For the past 25 years, the laminate flooring industry has been one of the fastest growing industries in the United States.
Invented in 1977 by the Swedish company Pergo, it was first marketed in Europe and reached the U.S. in 1994.
Since then, its popularity has risen steadily, and for several very good reasons.
Laminate flooring is made up of synthetic materials to imitate the look of natural wood or stone. The manufacturing process may be either direct pressure or high pressure laminate, with the difference being in the number of layers – three and five respectively.
The laminate floor consists of a high-density core of fiberboard that has been treated with water-repellant chemicals, and then covered with an outer decorative appliqué and an aluminum oxide finish.
One of the biggest attractions of laminate flooring is its ease and relatively low cost of installation compared to wood or stone. Each plank or tile of laminate material is designed to be set into place with the next without the necessity of staples, nails, glue or cement.
The flooring then “floats” on a foam or film under-layer over the sub-floor, thus providing sound and moisture-reducing properties.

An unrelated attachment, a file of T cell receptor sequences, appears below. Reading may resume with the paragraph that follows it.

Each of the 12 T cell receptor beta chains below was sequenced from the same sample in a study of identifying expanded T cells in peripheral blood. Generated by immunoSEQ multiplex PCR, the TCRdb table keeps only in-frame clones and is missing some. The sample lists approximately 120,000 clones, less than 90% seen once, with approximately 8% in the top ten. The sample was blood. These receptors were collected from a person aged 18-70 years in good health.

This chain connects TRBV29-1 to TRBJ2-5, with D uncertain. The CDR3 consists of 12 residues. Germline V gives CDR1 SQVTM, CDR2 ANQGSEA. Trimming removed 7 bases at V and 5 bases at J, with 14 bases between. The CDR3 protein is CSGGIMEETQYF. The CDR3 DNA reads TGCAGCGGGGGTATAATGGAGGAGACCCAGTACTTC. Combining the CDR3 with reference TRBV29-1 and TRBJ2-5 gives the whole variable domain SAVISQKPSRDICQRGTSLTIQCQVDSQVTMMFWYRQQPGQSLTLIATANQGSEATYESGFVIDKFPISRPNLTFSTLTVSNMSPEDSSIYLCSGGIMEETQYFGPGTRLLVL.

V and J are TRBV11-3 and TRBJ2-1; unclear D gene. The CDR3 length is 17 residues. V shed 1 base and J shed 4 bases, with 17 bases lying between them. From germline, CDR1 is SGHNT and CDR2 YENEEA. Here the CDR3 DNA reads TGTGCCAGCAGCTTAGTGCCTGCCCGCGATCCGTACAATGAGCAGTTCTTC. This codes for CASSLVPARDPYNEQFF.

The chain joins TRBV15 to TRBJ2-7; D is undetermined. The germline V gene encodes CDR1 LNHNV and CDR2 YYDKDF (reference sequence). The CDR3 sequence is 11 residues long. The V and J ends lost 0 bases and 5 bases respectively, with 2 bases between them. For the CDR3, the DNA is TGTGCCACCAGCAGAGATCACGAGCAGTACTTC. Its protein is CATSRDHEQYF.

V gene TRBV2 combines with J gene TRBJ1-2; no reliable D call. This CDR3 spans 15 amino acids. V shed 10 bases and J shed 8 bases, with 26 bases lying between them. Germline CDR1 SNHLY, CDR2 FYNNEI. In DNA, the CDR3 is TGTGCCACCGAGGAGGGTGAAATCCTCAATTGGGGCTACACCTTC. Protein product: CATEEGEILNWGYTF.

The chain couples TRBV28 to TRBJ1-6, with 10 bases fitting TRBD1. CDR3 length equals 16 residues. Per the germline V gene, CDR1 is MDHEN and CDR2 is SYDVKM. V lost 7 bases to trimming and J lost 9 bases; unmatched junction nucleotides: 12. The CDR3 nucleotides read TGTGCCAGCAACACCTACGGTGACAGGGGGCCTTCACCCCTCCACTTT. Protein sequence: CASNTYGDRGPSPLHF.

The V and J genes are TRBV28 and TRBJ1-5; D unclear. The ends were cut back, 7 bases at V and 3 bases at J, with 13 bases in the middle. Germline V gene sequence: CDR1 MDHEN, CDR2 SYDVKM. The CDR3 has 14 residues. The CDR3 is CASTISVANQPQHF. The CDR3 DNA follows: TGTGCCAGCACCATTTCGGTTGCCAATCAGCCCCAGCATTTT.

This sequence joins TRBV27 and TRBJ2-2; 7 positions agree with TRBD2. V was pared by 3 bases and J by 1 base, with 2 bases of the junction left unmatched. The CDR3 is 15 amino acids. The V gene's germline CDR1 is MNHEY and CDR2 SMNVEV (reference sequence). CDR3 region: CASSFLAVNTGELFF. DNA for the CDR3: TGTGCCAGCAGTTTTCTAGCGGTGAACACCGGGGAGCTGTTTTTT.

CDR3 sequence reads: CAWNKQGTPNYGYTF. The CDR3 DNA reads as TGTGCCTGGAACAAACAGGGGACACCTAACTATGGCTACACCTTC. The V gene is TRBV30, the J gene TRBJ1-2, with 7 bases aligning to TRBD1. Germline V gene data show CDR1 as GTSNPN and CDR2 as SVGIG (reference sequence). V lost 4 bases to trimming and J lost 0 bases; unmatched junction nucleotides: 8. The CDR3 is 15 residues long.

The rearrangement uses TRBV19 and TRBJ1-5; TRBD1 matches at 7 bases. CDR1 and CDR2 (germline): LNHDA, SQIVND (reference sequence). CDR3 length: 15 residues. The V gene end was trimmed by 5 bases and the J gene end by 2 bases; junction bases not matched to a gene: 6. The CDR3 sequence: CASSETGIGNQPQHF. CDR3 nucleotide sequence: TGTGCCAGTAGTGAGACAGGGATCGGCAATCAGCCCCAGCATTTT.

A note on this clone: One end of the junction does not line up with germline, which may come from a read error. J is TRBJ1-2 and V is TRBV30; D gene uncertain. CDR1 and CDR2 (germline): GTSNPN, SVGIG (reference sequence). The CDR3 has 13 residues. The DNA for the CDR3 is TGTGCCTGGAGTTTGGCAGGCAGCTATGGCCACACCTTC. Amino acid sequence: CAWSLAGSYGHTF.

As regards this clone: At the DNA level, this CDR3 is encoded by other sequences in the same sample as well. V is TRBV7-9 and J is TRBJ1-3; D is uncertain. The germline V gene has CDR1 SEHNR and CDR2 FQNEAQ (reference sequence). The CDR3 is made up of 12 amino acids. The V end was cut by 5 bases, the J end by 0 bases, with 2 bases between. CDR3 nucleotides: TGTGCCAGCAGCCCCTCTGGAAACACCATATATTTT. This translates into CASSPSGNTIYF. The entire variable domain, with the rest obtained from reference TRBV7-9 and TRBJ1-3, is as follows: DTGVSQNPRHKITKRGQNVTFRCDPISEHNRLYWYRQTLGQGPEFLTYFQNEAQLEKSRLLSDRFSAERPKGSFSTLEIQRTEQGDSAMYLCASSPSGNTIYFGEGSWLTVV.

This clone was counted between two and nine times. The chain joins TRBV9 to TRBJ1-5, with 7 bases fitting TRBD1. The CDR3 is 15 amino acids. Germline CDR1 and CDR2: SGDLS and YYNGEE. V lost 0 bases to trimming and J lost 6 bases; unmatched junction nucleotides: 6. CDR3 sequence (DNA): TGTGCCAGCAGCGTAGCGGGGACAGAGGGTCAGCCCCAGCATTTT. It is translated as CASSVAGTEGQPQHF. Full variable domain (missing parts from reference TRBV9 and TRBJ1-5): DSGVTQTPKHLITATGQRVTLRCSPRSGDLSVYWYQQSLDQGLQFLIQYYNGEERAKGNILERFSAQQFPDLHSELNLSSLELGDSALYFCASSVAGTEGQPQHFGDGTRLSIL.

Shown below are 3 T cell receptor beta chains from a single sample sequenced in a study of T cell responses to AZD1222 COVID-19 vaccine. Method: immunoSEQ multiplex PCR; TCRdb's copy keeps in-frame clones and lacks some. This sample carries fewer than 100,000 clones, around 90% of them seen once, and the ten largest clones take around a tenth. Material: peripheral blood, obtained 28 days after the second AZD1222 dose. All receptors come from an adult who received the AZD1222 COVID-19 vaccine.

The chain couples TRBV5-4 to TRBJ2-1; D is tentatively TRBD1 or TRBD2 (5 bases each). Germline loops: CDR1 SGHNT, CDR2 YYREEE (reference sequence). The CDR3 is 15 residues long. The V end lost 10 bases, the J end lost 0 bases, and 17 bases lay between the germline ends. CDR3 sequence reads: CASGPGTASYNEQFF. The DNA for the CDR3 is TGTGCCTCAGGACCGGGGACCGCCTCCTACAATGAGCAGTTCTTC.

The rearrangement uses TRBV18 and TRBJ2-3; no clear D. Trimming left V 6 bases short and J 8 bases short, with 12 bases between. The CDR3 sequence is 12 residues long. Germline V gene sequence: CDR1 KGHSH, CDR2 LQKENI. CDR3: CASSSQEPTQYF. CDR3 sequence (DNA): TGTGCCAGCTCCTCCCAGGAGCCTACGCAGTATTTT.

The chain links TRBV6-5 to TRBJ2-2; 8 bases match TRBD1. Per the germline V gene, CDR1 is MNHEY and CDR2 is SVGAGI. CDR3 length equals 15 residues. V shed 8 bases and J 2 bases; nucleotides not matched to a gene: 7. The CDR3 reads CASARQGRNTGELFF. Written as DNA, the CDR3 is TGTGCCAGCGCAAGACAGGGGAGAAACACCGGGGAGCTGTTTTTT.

Durability is another of the attractions offered by laminate flooring. Good quality laminate surfaces hold up well under heavy traffic, resisting stains, dents and fading better than wood or stone.
They do not require waxing, oiling or staining, but should be kept clean and dry to prevent the build-up of grit that may scratch the surfaces, or standing water, which will eventually warp the planks or tiles. In this respect, laminate flooring is a very low-maintenance option for the homeowner.
While Pergo is still the name most widely known in the laminate flooring industry, many other companies have joined the trend, so there is a huge variety in both the quality and the appearance of laminates.
High pressure laminate (HPL) is the more durable and therefore the more costly option as opposed to direct pressure laminate (DPL). Most of the laminate flooring sold in the U.S. is DPL, and for most purposes it is quite acceptable.
When you are in the market for flooring, you should consider the particular use for which it is to be employed, as well as the aesthetic qualities you want. With kitchen and bathroom floors where water is most likely to accumulate, the joints should be treated to prevent water from seeping into the sub-flooring.
If you expect to place heavy furniture on your laminate flooring, look into the possibility of adding strength with an aluminum locking system.
Ultimately, the greatest appeal of laminate flooring is its versatility and chameleon properties. Laminates can look and feel just like their natural counterparts, at a considerably lower cost in money and maintenance.